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Old 12-10-2017, 01:18 PM   #1
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Slide Out Draft / Draught

Hi folks - last question (I promise!)

You've been so helpful with everything it's been amazing. OK, I got a large propane tank now connected in-line and I have heat - which is really, really nice.

I've now been tracking down and taking care of how heat escapes, picking off the obvious things as I come across them. I fixed the heater plenum under the fridge as it was leaking a lot of heat. I put some cardboard behind the shower vent (at the bottom of the shower) as I believe it's less of a vent and more of an access point in case you need to get to the plumbing. So there's two big ones right off the bat. The single largest remaining leak is the kitchen slide-out. It really leaks a lot of cold air. I'm trying to get more efficient with my propane and this seems to be the 'big daddy'.

My dad says just stick a blanket under the couch. I would agree but I'm wondering if there is a better way. This is on a 2000 Diplomat. Is there a better way to seal up the slide-out for the kitchen? I seem to have little to no issues with the bedroom slide out. As always, your experience is invaluable!
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Old 12-10-2017, 01:27 PM   #2
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Hey Bob,

I don't have an answer to your question, but would encourage you to KEEP ASKING QUESTIONS! That's how we all learn more about these rigs. I have learned so much from the talented guys on this forum through questions like yours, so keep the questions coming!

Jim
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Old 12-10-2017, 01:56 PM   #3
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Many years ago, I helped my next-door neighbor work on his thesis in architectural-design. He wanted to identify (and hopefully mitigate) most of the heat-leaks in the average tract-built home. Fortunately, he used my new-built house as the 'test sample', so I got the benefit of anything he came up with.

Anyways, he/we found that stopping an air-leak made at least as much of a difference as adding actual insulation thickness. I don't remember the details, but seems moving air can transfer a lot more BTU's than simple conduction.

Probably why Eskimos can stay warm in an igloo made of ice/snow - as long as it's sealed up.

Hope this helps.
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Old 12-11-2017, 01:19 PM   #4
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Try taking out the bottom drawers in the kitchen and see if you can look under the slide while it is in the out position. I did this and saw daylight !!! So when I need to keep the coach warm I close the kitchen slide.
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Old 12-11-2017, 01:46 PM   #5
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Slide out side walls and top should seal via 'gaskets/seals'-----replace any bad seals and/or make adjustments to slide out so it seals tightly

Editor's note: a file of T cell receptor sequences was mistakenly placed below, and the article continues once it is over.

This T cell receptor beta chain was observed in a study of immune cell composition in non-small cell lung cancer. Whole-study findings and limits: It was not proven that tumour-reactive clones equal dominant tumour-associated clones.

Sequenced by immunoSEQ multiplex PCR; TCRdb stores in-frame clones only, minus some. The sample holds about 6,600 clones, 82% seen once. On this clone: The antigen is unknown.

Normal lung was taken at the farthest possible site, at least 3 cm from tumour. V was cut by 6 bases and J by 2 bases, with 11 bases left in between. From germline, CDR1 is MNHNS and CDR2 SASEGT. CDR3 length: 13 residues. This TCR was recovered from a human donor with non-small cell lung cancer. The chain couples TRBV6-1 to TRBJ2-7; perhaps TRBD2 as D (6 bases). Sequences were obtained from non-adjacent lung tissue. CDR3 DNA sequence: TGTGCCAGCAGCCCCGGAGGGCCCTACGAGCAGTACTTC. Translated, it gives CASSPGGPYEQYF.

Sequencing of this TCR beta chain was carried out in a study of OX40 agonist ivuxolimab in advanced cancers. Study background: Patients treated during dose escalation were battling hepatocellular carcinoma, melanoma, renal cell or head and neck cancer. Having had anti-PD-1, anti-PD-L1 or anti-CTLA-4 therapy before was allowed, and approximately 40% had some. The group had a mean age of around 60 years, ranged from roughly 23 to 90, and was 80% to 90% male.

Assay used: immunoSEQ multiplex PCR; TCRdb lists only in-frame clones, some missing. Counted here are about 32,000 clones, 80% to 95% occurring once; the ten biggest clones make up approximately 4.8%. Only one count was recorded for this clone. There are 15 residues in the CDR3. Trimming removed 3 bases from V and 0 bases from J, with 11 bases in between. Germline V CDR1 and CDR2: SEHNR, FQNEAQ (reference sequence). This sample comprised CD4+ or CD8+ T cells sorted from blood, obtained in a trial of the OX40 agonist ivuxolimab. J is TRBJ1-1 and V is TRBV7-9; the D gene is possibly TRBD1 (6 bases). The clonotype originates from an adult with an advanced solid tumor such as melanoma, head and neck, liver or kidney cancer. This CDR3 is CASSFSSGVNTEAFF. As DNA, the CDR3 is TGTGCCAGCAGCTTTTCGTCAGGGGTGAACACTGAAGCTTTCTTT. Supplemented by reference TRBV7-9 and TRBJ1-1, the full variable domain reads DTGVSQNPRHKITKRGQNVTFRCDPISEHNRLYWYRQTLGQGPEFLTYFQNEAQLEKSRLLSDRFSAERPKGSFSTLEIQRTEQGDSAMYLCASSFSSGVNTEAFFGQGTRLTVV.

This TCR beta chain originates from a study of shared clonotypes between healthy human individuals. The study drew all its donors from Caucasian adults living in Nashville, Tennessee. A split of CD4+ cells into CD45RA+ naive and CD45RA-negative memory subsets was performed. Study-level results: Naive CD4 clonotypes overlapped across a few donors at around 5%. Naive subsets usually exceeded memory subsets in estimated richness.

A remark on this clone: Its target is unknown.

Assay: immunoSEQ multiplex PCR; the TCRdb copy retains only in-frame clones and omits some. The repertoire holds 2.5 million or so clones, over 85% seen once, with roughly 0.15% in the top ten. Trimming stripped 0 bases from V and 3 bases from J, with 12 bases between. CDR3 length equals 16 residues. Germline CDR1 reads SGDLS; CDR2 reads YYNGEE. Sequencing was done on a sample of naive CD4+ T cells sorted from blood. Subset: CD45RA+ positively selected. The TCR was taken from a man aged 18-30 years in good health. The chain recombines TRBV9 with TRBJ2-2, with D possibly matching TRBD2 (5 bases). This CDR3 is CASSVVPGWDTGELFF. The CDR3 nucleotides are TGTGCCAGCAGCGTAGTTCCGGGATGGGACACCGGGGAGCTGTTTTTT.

Floor flush slides (slides that drop down into floor when extended ----ride up and over floor when retracted)
They have a 'gasket/seal' across bottom but it only seals when retracted.
When extended the front edge of slide should drop down into opening and have a sealing affect (any foam gasket would rip/tear --wear out quickly, A thin rubber one MIGHT hold up longer but could not be very thick or would affect how slide fit --could be a lip at front edge)
Mine doesn't have any type of seal on front edges....slide drops down in opening and fits tight. Side wall/Top closes tight against seals.
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Old 12-11-2017, 07:16 PM   #6
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Vent at bottom of shower

Quote:
Originally Posted by BobJones View Post
Hi folks - last question (I promise!)

. . . I put some cardboard behind the shower vent (at the bottom of the shower) as I believe it's less of a vent and more of an access point in case you need to get to the plumbing. ......
The vent at the bottom of the shower in our coach is used as the return air vent for the basement. I don't know whether this is the case in your Diplomat but if I have understood correctly, this is a fairly common practice in RVs with basement heat. By closing off this vent you could be compromising the efficiency of your basement heating.
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Old 12-11-2017, 10:16 PM   #7
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The vent at the bottom of the shower in our coach is used as the return air vent for the basement. I don't know whether this is the case in your Diplomat but if I have understood correctly, this is a fairly common practice in RVs with basement heat. By closing off this vent you could be compromising the efficiency of your basement heating.
That's a good point. I closed it off because nothing but cold air came out of it. However, I just un-covered it just in case. Any idea on how I could tell if I have basement heat? I'm pretty sure my Dad had mentioned that it didn't have it but I'm not certain...